Tourists are tourists. Be a good citizen, respect the prevailing atmosphere of an establishment (don’t get too loud), and then, quit judging what other people are there for.
As we prepared to visit Cambodia, our friend and leader Dave told stories of USAID colleagues who speak no Khmer and have never visited a rural village despite years of working in the country. This was akin to heresy to me. So was the burnout backpacker culture we encountered. Southeast Asia is a desirable destination for young Western people abroad, in no small part because it is inexpensive and nobody stops you from having a good time. You could spot them by their slinky bohemian clothes, sunburns and fresh tattoos. They lounged in hammocks or wicker sofas at a foreigner-aimed hostels or restaurants, feeding off the WiFi when they weren’t drinking or carrying on. The tourist partiers are not doing anything illegal- they’ve found a place where it’s affordable and easy to go wild in a balmy climate.
We were there to do science and take in the sights, and this somehow that felt more justified than party tourism. But then, where were the Khmer cave survey teams? Oh, right. Since the Khmer think of caves as gateways between the worlds of living and dead, it’s hard to say which tourist group’s actions would be less appropriate by local standards: ours, or the party tourists?
It’s not a moral failure to be uncomfortable.
Being uncomfortable is not the same as being ethnocentric, or other cultural no-no’s. You don’t have to love every place you visit.
In Cambodia, it was difficult to communicate, local customs were fundamentally different, and my personal standards for safety and comfort appeared to be substantially higher than the status quo. There are many unpleasant realities in a non-democratic country. Every civic problem we encountered could be traced to the actions of the corrupt government. No investment in waste management infrastructure meant piles of plastic trash everywhere. No enforced traffic laws meant continuously dangerous encounters on the motorway and scores of accidents. Construction sites were rife with occupational hazards. The unpaved roads varied between unbearably dusty and unbearably muddy.
Then there are the cultural issues that come with a populace that’s survived a genocide, foundered in poverty and have never known a truly democratic government. This, I guessed, explained the excessive displays of wealth, the non-confrontation, the refusal to acknowledge problems. Currently there’s this culture of not reacting to traffic accidents, whether you were the perpetrator, victim or bystander.
Locals would prefer safer roadways and comfortable, clean outdoor spaces to recreate. Finding commonalities made the stressful conditions more bearable, and I enjoyed watching locals enjoy the universal pleasures we encountered: a fair, a fish market, shared meals outdoors, fireworks, and a white sandy beach. I may never enjoy karaoke or bony meat the way Khmer people do, but there was plenty I could appreciate alongside them.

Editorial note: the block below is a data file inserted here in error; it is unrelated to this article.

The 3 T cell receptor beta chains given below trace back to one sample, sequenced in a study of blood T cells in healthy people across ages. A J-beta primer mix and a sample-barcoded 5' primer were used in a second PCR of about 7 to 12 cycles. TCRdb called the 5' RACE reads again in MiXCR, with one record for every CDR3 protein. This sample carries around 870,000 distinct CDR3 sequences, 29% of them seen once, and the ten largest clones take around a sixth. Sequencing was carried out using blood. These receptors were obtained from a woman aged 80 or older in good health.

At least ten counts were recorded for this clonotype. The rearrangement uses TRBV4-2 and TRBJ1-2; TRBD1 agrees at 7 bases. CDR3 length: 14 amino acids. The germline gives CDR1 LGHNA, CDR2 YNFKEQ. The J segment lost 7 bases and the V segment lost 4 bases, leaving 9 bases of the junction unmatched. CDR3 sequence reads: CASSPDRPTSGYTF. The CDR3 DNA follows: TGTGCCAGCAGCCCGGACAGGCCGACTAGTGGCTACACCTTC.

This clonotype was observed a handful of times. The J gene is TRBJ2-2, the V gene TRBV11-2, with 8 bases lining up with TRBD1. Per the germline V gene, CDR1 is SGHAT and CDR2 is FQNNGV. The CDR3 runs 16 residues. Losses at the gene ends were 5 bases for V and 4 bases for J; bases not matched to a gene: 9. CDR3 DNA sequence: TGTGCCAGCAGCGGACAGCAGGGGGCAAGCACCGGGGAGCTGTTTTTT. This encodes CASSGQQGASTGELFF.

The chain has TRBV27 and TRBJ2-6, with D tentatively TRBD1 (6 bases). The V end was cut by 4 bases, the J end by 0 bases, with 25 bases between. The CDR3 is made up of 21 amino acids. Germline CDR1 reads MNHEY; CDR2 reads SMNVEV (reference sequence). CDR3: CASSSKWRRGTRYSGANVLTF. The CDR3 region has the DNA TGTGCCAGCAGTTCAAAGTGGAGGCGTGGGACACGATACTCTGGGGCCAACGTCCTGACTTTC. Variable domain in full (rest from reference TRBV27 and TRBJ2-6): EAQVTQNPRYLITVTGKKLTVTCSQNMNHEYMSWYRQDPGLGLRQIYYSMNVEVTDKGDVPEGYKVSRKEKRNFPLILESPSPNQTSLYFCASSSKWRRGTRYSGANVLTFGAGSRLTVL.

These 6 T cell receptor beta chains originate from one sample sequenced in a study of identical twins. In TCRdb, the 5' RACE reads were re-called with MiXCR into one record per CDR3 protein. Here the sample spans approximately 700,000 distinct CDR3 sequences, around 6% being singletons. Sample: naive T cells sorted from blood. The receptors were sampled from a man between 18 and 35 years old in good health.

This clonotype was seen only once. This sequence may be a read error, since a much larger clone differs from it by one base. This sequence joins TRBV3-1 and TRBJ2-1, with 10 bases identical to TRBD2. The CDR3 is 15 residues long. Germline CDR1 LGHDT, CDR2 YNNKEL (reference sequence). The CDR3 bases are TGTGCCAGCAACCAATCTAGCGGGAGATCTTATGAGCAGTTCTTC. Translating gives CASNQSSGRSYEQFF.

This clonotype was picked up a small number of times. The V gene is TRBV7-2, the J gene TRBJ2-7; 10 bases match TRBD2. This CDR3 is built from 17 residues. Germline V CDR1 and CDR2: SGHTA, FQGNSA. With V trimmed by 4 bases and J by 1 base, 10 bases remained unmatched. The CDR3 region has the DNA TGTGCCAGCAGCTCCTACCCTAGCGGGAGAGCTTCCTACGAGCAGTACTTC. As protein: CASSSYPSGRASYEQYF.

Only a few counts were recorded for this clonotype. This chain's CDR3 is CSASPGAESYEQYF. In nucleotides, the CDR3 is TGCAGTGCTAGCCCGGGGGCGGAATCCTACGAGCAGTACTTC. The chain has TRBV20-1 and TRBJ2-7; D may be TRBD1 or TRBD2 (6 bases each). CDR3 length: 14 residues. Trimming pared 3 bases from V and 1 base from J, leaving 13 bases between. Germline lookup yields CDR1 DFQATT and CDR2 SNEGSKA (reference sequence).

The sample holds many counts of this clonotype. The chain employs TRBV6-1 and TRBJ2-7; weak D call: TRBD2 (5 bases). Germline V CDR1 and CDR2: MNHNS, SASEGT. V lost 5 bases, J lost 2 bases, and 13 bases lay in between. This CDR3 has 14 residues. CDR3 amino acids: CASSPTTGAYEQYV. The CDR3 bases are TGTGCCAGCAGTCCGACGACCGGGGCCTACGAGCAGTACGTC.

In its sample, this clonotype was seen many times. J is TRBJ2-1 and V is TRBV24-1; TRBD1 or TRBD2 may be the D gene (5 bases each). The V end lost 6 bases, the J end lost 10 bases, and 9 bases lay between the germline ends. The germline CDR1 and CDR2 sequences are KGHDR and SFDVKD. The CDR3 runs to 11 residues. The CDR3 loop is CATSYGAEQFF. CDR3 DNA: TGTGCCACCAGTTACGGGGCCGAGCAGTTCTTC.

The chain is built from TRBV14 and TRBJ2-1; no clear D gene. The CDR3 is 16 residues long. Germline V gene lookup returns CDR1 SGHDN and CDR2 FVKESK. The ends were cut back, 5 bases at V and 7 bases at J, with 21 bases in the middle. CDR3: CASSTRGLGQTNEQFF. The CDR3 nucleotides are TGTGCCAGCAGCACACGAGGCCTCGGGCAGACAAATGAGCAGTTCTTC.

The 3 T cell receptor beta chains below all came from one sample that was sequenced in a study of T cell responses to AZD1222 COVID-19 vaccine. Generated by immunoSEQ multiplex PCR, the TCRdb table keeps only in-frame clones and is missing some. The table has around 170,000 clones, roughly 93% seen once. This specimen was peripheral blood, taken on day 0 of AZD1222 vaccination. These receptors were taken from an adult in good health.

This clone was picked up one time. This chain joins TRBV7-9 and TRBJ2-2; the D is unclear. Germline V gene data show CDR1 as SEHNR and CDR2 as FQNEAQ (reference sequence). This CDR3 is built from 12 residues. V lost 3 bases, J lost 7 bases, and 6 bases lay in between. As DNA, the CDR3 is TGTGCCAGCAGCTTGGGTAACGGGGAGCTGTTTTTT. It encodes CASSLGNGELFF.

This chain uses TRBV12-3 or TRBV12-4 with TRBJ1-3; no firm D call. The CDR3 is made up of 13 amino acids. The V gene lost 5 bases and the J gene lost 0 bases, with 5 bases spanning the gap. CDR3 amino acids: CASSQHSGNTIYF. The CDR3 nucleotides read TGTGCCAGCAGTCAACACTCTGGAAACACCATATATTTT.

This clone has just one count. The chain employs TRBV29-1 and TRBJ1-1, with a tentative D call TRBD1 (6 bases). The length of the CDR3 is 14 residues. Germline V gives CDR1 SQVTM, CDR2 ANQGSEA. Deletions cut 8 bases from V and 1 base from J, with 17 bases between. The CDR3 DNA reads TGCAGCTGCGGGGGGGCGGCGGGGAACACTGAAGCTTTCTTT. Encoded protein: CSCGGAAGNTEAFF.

It’s not a moral failure to avoid being uncomfortable.
James Michener once wrote, “If you reject the food, ignore the customs, fear the religion and avoid the people, you might better stay home.” If quotes like these haunt you when you find yourself tempted by some westerner-catering haven in a foreign country, just relax. Yes: definitely do some background research to avoid socially and environmentally damaging tourist experiences. Otherwise, forgive yourself for moments where you just want to drink a familiar beer instead of trying yet another new thing.
The caving was difficult, traveling logistics were stressful. In our group’s limited downtime, we had little energy for anything other than convenient and comfortable activities. We spent a lot of time relaxing by ourselves, or shopping and frequenting places that were easy for us to navigate.
One evening we went shopping in the Kampot “Old Market” – a leaky structure hastily comprised of low-hanging sheet metal roofs, concrete floors and troughs for the ever present wetness. The smell was oppressive and thick with spices, exhaust, piles of prawns stacked attractively in the seafood area and the flesh-and-blood smell of recently butchered meat. I stopped to gasp for air through a jagged hole between two corrugated steel roofs. The market was full of Khmer people and nobody spoke English. It was a great experience, but exhausting.
Several hours later we went to a bar, the sensory opposite of the Old Market, and just blocks away. We opted for an attractively decorated place that had an extensive cocktail menu and western-savvy Khmer or guest worker wait staff. It was unnatural to see no local patrons in the establishment. It was also relaxing to order familiar food with ease.
Remember why you came there.
When traveling, sometimes I conflate finding the Strangest and Most Obscure Thing with authenticity. They’re not the same thing.
I’ve been fixated on “authentic” travel since a moment in my early teens, crammed into a tour bus in London and striving for something that felt less sterile and more real, complete, and nuanced. I encourage any “authenticity” seekers to spell out exactly what they’re looking for. Is it “living the way the locals do”? On this trip, we didn’t do that at all. However, I would argue we had an extremely authentic “caving in Cambodia” experience.